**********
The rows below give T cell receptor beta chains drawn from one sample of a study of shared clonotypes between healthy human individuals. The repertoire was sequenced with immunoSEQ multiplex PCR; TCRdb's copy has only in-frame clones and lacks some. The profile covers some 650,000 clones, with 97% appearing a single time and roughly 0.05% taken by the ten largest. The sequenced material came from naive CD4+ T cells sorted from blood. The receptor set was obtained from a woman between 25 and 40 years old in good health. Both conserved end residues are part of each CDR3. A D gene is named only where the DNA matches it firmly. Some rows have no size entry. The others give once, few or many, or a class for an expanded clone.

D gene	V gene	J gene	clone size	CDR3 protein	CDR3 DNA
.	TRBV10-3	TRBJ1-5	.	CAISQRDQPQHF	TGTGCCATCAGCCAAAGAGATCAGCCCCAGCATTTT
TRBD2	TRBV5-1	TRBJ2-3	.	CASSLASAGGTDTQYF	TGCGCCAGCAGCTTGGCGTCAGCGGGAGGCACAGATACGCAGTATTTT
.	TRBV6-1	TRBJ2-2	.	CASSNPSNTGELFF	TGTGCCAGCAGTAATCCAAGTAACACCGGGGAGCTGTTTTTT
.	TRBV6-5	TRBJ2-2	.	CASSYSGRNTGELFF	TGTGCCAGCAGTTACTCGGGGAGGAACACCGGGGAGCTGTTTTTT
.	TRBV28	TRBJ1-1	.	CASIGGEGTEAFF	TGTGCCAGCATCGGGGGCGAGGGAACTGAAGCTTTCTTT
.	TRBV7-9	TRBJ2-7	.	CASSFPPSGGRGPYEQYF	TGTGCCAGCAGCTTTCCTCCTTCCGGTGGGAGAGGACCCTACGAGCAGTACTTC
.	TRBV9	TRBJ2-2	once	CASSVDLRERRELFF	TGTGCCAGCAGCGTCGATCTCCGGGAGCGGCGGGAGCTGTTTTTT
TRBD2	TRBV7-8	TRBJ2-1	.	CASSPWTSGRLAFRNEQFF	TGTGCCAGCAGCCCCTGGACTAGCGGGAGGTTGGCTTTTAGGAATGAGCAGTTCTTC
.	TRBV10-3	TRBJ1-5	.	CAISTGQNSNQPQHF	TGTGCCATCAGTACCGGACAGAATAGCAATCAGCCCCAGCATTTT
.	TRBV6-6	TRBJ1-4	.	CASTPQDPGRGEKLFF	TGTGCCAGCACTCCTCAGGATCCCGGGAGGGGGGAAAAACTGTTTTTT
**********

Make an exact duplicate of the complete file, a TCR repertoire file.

The rows below give T cell receptor beta chains drawn from one sample of a study of shared clonotypes between healthy human individuals. The repertoire was sequenced with immunoSEQ multiplex PCR; TCRdb's copy has only in-frame clones and lacks some. The profile covers some 650,000 clones, with 97% appearing a single time and roughly 0.05% taken by the ten largest. The sequenced material came from naive CD4+ T cells sorted from blood. The receptor set was obtained from a woman between 25 and 40 years old in good health. Both conserved end residues are part of each CDR3. A D gene is named only where the DNA matches it firmly. Some rows have no size entry. The others give once, few or many, or a class for an expanded clone.

D gene	V gene	J gene	clone size	CDR3 protein	CDR3 DNA
.	TRBV10-3	TRBJ1-5	.	CAISQRDQPQHF	TGTGCCATCAGCCAAAGAGATCAGCCCCAGCATTTT
TRBD2	TRBV5-1	TRBJ2-3	.	CASSLASAGGTDTQYF	TGCGCCAGCAGCTTGGCGTCAGCGGGAGGCACAGATACGCAGTATTTT
.	TRBV6-1	TRBJ2-2	.	CASSNPSNTGELFF	TGTGCCAGCAGTAATCCAAGTAACACCGGGGAGCTGTTTTTT
.	TRBV6-5	TRBJ2-2	.	CASSYSGRNTGELFF	TGTGCCAGCAGTTACTCGGGGAGGAACACCGGGGAGCTGTTTTTT
.	TRBV28	TRBJ1-1	.	CASIGGEGTEAFF	TGTGCCAGCATCGGGGGCGAGGGAACTGAAGCTTTCTTT
.	TRBV7-9	TRBJ2-7	.	CASSFPPSGGRGPYEQYF	TGTGCCAGCAGCTTTCCTCCTTCCGGTGGGAGAGGACCCTACGAGCAGTACTTC
.	TRBV9	TRBJ2-2	once	CASSVDLRERRELFF	TGTGCCAGCAGCGTCGATCTCCGGGAGCGGCGGGAGCTGTTTTTT
TRBD2	TRBV7-8	TRBJ2-1	.	CASSPWTSGRLAFRNEQFF	TGTGCCAGCAGCCCCTGGACTAGCGGGAGGTTGGCTTTTAGGAATGAGCAGTTCTTC
.	TRBV10-3	TRBJ1-5	.	CAISTGQNSNQPQHF	TGTGCCATCAGTACCGGACAGAATAGCAATCAGCCCCAGCATTTT
.	TRBV6-6	TRBJ1-4	.	CASTPQDPGRGEKLFF	TGTGCCAGCACTCCTCAGGATCCCGGGAGGGGGGAAAAACTGTTTTTT